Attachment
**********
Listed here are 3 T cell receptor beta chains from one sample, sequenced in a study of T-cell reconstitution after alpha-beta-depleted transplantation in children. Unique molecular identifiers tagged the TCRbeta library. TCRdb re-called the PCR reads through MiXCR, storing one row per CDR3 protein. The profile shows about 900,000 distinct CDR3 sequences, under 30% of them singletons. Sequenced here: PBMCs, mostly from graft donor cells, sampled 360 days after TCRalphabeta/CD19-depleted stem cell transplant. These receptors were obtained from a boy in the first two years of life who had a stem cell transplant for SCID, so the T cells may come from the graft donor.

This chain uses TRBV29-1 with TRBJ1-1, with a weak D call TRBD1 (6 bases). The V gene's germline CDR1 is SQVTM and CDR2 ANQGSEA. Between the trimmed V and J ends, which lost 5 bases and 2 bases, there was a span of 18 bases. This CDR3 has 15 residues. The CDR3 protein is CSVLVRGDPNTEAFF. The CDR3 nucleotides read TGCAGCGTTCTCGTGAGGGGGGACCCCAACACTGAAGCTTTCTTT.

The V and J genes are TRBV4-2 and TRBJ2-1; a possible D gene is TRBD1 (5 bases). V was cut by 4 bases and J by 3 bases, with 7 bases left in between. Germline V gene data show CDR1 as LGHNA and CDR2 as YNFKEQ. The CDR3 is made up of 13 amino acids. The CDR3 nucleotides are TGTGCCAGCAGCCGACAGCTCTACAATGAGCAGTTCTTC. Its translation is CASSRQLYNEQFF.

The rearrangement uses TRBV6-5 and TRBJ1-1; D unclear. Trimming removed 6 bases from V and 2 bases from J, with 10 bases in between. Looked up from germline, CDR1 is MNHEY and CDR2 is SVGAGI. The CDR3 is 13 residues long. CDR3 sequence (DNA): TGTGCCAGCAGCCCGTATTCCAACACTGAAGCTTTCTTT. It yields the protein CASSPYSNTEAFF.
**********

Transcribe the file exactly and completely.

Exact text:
Listed here are 3 T cell receptor beta chains from one sample, sequenced in a study of T-cell reconstitution after alpha-beta-depleted transplantation in children. Unique molecular identifiers tagged the TCRbeta library. TCRdb re-called the PCR reads through MiXCR, storing one row per CDR3 protein. The profile shows about 900,000 distinct CDR3 sequences, under 30% of them singletons. Sequenced here: PBMCs, mostly from graft donor cells, sampled 360 days after TCRalphabeta/CD19-depleted stem cell transplant. These receptors were obtained from a boy in the first two years of life who had a stem cell transplant for SCID, so the T cells may come from the graft donor.

This chain uses TRBV29-1 with TRBJ1-1, with a weak D call TRBD1 (6 bases). The V gene's germline CDR1 is SQVTM and CDR2 ANQGSEA. Between the trimmed V and J ends, which lost 5 bases and 2 bases, there was a span of 18 bases. This CDR3 has 15 residues. The CDR3 protein is CSVLVRGDPNTEAFF. The CDR3 nucleotides read TGCAGCGTTCTCGTGAGGGGGGACCCCAACACTGAAGCTTTCTTT.

The V and J genes are TRBV4-2 and TRBJ2-1; a possible D gene is TRBD1 (5 bases). V was cut by 4 bases and J by 3 bases, with 7 bases left in between. Germline V gene data show CDR1 as LGHNA and CDR2 as YNFKEQ. The CDR3 is made up of 13 amino acids. The CDR3 nucleotides are TGTGCCAGCAGCCGACAGCTCTACAATGAGCAGTTCTTC. Its translation is CASSRQLYNEQFF.

The rearrangement uses TRBV6-5 and TRBJ1-1; D unclear. Trimming removed 6 bases from V and 2 bases from J, with 10 bases in between. Looked up from germline, CDR1 is MNHEY and CDR2 is SVGAGI. The CDR3 is 13 residues long. CDR3 sequence (DNA): TGTGCCAGCAGCCCGTATTCCAACACTGAAGCTTTCTTT. It yields the protein CASSPYSNTEAFF.